He also translated array of many prominent works intoDogri from the different language such as Sanskrit, Hindi Bengali and English books to further the richness of Dogri languages literature.
Details :
1. Six Upanishads (All prominent)
2. Bharatari Hari's Niti and Vairagyashatakas
3. Shudraka's Mricchakatikam (a well known Sanskrit drama) as Mitti di gaddi
4. Bhasa's four short plays - (1) Doot Vakyam, (2) Karna Bhar (3) Madhyama vyagoga and (4) Doot Ghatotkacha
5. Ravinder Tagore's - Gitenjali and Balidan, Malini and Dakghar (all three dramas)
6. Mahatma Gandhi's autobiography - My experiments with truth.
7. Vinova Bhave's Gita Pravachan.
8. C.Rajagopalchari's Ramayana.
9. Dharma Vir Bharti's -Dharmayuga as 'Annayug'
10. Gorki's lower Depths as Patalbasi.
Editing works :-
Apart from the above Dogri- Dogri dictionary's editing works as a Chief Editor, he also edited works are considered to be of high standard during 1970. On the occasion of the Silver Jublee Celebration of Dogri Sanstha, he edited the 'Rajat Jayanti Granth' in which standard research oriented articles on Dogra culture, art, social life, literature and history were included. All the articles were written by the renowed and eminent scholars of Jammu region.
Awards and honours received by him -
1) Sahitya Akademy award for his short story - Badnami Di Chaan during 1977.
2) Sahitya Akademy's translation prize in 1989 for his translation of Sanskrit drama Mriccha Katikam as "Mitti Di Gaddi".
3) State Academy award for his Dogri prose work- Duggar De Lok Nayak, in 1981
4) State Academy award for his collection of Dogri Gazals - Talkhiyan in 1991.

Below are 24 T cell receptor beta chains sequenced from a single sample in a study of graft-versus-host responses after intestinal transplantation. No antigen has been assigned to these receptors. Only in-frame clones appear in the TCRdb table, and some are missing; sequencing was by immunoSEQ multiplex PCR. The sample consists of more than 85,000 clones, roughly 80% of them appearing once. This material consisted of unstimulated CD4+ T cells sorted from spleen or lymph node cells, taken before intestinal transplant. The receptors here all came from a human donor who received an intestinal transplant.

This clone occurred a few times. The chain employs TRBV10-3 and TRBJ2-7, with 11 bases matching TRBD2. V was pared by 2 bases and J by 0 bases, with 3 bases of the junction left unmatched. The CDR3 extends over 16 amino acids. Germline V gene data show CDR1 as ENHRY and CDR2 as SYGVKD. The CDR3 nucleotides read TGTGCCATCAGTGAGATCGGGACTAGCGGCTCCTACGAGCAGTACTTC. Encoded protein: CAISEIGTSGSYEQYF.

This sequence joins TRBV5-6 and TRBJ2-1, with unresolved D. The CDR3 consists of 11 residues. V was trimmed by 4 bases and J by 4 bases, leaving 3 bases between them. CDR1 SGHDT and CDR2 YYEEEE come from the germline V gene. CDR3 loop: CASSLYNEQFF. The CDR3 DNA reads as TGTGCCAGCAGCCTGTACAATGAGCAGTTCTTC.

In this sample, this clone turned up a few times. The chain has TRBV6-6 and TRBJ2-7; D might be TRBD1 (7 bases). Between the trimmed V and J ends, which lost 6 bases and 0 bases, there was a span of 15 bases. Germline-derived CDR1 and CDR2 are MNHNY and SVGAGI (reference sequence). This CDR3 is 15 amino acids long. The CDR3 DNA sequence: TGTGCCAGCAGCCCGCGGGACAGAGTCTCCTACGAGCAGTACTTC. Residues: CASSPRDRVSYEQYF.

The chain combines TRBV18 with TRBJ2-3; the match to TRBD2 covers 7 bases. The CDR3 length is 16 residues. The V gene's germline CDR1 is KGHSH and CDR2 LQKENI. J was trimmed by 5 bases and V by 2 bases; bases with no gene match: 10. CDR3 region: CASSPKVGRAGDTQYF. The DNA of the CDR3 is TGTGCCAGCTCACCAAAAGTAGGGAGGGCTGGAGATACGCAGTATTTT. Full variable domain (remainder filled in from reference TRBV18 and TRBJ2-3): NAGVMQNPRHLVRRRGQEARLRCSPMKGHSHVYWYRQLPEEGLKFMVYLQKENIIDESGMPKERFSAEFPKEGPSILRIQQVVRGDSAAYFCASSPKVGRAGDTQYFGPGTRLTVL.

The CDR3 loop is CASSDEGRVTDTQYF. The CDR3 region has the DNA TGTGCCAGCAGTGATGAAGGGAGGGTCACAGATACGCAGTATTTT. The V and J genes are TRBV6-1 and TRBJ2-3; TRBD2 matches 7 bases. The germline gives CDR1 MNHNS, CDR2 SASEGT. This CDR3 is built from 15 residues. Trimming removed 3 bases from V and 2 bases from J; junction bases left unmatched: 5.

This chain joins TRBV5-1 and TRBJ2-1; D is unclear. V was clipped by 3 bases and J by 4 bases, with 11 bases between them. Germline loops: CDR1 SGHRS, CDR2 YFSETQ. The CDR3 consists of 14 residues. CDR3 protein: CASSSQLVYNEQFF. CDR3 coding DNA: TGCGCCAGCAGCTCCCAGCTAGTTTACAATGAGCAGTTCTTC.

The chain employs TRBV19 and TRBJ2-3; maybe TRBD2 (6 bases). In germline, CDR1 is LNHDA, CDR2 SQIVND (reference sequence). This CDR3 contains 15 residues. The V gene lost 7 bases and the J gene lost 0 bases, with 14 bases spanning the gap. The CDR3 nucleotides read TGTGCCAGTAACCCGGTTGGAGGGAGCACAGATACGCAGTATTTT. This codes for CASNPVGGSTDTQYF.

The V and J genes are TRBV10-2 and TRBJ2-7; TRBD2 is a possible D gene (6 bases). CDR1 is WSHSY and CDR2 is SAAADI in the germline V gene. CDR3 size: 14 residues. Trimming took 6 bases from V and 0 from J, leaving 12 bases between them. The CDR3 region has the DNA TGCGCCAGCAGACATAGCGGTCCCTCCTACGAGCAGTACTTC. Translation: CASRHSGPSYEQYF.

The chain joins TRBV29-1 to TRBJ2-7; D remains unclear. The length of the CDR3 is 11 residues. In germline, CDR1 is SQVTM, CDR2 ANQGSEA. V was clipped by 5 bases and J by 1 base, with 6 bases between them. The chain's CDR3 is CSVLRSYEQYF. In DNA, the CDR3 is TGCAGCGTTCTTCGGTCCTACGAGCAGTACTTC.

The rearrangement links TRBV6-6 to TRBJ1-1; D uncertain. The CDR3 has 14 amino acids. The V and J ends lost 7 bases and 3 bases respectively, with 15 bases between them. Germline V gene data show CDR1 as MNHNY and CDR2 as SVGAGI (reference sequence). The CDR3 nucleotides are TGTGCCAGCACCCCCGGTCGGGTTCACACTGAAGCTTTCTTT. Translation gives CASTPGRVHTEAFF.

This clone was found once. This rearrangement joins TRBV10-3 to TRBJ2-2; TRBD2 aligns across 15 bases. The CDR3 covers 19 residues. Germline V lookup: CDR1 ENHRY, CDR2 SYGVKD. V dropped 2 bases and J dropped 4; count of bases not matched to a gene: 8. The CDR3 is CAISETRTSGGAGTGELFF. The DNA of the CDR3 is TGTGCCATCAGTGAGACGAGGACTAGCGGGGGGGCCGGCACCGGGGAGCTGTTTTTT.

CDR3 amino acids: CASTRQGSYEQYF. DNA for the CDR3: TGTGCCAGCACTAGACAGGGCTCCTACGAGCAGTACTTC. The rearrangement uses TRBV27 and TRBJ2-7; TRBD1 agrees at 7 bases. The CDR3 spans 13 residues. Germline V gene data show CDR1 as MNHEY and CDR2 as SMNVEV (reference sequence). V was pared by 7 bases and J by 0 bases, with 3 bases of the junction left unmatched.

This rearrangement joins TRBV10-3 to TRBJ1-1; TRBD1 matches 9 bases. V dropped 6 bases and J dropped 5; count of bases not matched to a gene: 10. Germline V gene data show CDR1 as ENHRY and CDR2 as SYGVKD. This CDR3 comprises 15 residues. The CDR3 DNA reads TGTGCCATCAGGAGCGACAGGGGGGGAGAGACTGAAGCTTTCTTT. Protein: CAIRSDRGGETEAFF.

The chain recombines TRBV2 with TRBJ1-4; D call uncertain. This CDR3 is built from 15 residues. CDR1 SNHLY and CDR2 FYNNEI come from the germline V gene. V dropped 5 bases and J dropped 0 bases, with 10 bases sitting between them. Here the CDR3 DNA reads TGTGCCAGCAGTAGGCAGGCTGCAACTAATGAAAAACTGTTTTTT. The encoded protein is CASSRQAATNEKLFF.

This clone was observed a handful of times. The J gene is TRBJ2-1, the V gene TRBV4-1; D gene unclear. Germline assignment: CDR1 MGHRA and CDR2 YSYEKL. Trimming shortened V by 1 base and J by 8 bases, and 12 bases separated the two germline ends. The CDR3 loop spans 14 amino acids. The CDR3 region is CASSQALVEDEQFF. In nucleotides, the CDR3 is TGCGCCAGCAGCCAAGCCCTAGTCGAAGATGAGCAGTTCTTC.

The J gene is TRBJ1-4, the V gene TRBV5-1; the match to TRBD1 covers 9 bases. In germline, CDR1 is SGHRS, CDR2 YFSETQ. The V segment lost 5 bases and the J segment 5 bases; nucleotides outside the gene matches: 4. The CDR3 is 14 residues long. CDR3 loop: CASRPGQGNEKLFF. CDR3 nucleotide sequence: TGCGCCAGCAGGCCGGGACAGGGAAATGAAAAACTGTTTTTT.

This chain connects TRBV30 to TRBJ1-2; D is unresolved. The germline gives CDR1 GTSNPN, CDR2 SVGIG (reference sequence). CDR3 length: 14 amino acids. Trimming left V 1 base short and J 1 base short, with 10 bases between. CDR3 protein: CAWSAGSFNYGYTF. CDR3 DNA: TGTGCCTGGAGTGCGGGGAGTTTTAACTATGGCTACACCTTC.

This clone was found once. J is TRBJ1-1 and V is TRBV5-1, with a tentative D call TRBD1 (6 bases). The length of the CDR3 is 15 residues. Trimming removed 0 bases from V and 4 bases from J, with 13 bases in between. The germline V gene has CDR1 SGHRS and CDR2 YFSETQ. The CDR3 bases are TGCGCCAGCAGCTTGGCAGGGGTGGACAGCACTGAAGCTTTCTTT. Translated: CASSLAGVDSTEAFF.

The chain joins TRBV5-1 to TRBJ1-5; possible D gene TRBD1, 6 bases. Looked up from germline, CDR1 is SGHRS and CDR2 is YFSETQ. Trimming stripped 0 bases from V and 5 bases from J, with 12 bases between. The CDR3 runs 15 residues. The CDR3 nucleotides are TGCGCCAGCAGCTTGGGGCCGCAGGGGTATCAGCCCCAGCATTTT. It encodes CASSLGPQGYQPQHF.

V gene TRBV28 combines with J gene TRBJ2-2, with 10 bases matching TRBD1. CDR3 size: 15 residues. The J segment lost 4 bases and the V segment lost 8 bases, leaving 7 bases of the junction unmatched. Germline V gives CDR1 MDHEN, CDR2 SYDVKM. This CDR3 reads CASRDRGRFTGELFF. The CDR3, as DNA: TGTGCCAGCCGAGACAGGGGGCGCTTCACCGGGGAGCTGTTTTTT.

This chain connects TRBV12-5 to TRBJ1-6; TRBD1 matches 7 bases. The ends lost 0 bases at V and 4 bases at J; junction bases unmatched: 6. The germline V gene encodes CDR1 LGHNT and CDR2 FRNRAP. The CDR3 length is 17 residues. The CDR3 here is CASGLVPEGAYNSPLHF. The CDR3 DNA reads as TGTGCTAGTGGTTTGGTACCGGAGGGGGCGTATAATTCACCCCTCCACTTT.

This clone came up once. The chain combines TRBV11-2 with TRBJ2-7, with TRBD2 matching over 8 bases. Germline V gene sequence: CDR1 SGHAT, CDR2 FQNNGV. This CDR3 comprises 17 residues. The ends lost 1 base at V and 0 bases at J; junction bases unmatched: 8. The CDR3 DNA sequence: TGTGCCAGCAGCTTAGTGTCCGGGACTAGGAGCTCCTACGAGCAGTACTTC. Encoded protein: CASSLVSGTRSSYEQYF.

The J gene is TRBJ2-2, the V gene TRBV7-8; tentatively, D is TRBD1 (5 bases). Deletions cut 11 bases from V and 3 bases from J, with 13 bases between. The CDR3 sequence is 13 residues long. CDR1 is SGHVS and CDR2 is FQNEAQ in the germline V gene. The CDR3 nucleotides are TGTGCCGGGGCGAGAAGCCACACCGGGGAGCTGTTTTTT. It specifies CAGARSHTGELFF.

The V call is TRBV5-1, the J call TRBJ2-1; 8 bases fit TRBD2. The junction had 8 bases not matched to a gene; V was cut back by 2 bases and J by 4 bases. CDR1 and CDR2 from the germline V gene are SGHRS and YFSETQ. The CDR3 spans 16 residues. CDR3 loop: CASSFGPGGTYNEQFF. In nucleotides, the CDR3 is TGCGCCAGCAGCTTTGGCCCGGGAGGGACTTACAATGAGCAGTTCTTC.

5) Padma Shri Award, India's fourth highest civilian honour for literature and education in 1990.
6) D. Litt. (Honoria causa) from the University of Jammu in 1994.
7) 59th Sahitya Akademy Fellowship, the highest literary honour conferred on him by Government of India for his contribution to Dogri language and literature.
When the Central Government decided to include Dogri in the 8th schedule of Indian Constitution in December 2003, he had felt extremely happiness and said- This has ended the long struggle of the Dogri speaking people for a rightful place for their language. The Prime Minister, Atal Bihari Vajpayee has fulfilled his promise to Jammuites.

Smt. Padama Sachdev, the eminent Dogri writer, has rightly said-Professor Ram Nath Shatri is the Bhartendu of Dogri language and literature. There is not a single person who is writing in Dogri now, has not been influenced by him. Not a single word is there in Dogri on which his stamp has not been registered with the help ofhis associates. He salvaged Dogri languge from the cultural debris and presented it in a very much revived and refreshed state before the Dogra people. Earlier the Dogra writers were writing in other languages, perhaps taking Dogri to the language not fit for literary composition." Am eminent Oriya poet and ex president of Sahitya Akademi Said" There are a few in India and elsewhere in the world who excel in so many areas of literature.

At last, but not the least here just two lines of his one of the gazals having the progressive ideology are being quoted here for the sake of judging his such approach towards life- Dharma de nan innakuda, (Talkhiyan) (So much rubbish in the name of religion, why don't you just forget it? good or bad, this character is at least mine.)

When this great piller of Dogri expired on 8th March 2009 all the Dogri lovers were shocked. Prof. Ram Nath now though is no more in this mortal world he will be living in his writings and works done for the advancement of Dogri for all times to come.

Sunday, April 8, 2012

Ladakhi Apricot

Apricot (Prunus armeniaca), locally known as "chulli," is one of the most nutritive, delicious and commercially important fruit crops of Ladakh. It has a wide range of distribution in different parts of Ladakh with particularly abundance in Sham areas (lower Ladakh) including Dha-Hanu, Garkhon, Skurbuchan, Domkhar, Wanla, Khaltse and Timosgang. Apricot in Ladakh, is believed to have been introduced a century back either from China or Central Asia. Since then, apricot has become one of the most preferred and commercially cultivated fruit crop of Ladakh and has become an integral part of the people there.